Betsy DeVos, the former chairman of the American Federation for Children and the Trump administration's pick for U.S. Secretary of Education, cleared her first hurdle Jan. 31 when the Senate education committee voted to send her nomination to the full Senate (but not without some drama!). The night before the committee's vote, Sen. Patty Murray, D-Wash., released DeVos' responses to 139 questions relating to various aspects of educational policy. There was one question that offered DeVos' most substantive views on special education policy to date. But, as is common with special education, the topic is complex. During DeVos' nomination ...


Special education policy is in the spotlight as disability advocates band together to oppose President Donald Trump's nomination of Betsy DeVos for education secretary.


Join me and teaching veteran Elizabeth L. Stein for a lively discussion of tips for a successful co-teaching partnership.


In a Jan. 24 letter to Republican Sen. Johnny Isakson of Georgia, education secretary nominee Betsy DeVos said she is committed to enforcing all federal laws and protecting the rights of students with disabilities.


The nominee for education secretary appeared to stumble during her confirmation hearing as senators pushed on whether she would adhere to the protections of special education law and policy.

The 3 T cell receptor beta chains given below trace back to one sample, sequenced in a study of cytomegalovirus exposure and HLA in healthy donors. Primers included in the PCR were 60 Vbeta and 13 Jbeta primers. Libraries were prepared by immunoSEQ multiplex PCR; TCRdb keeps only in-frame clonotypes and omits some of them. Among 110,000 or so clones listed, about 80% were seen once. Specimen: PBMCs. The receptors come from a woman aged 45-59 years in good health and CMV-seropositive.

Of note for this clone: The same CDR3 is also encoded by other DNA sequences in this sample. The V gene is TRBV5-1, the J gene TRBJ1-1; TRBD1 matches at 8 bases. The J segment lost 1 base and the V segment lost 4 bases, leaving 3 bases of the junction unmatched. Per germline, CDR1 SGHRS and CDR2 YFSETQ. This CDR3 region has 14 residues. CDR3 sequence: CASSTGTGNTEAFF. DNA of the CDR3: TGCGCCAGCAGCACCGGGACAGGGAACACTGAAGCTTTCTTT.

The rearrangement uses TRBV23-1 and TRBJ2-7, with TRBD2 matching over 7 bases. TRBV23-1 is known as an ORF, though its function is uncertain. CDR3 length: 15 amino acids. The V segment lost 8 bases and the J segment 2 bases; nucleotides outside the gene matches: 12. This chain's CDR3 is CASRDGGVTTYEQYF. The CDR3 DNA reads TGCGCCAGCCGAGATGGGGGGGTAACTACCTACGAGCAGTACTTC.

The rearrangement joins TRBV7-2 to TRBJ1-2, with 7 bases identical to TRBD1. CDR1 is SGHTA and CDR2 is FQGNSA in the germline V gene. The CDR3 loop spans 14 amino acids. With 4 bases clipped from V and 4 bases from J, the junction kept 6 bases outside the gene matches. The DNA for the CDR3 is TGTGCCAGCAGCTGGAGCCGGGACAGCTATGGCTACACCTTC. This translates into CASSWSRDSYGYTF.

Many observers sensed the justices seemed willing to consider a higher standard for the benefit that must be conferred to a student under the Individuals with Disabilities Education Act.


The livestreamed attack on a man with mental disabilities in Chicago has raised attention to the problem of bullying in this uniquely vulnerable population.


Jan. 6 is the last day to submit comments to the U.S. Department of Education about their experiences with Texas' special education identification processes.


Three new documents describe the responsibilities of all schools, including charters, in following Section 504 of the Rehabilitation Act of 1973, as well as the Individuals with Disabilities Education Act.


Extended testing time or frequent breaks did not appear to help students with attention deficit hyperactivity disorder perform better on a standardized test, a new study found.


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